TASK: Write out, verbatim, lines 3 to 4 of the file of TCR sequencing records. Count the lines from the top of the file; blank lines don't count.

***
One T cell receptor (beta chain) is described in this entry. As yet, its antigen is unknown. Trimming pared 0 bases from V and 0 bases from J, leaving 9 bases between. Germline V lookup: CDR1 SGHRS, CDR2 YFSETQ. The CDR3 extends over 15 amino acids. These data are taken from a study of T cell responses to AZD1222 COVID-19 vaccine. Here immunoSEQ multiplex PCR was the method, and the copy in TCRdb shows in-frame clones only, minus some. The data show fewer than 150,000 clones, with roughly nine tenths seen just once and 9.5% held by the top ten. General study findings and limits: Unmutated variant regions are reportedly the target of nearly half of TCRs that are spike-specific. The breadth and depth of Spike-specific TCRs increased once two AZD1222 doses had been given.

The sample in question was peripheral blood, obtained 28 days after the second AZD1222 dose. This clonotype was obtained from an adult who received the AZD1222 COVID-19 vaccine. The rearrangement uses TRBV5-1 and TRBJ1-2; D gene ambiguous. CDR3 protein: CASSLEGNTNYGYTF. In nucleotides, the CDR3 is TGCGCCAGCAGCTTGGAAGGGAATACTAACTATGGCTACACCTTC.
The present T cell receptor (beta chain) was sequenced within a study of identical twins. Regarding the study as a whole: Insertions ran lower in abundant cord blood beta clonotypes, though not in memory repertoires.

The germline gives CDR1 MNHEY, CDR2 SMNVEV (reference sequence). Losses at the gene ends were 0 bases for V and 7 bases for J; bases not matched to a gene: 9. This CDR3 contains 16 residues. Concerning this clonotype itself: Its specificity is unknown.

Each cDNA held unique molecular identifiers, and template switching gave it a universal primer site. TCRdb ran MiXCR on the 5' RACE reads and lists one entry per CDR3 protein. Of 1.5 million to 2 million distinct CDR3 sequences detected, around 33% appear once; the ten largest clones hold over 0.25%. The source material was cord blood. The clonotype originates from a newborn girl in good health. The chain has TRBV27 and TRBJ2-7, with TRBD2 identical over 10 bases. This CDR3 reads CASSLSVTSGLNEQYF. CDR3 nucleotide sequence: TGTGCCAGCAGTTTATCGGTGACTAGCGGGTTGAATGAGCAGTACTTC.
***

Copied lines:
The present T cell receptor (beta chain) was sequenced within a study of identical twins. Regarding the study as a whole: Insertions ran lower in abundant cord blood beta clonotypes, though not in memory repertoires.

The germline gives CDR1 MNHEY, CDR2 SMNVEV (reference sequence). Losses at the gene ends were 0 bases for V and 7 bases for J; bases not matched to a gene: 9. This CDR3 contains 16 residues. Concerning this clonotype itself: Its specificity is unknown.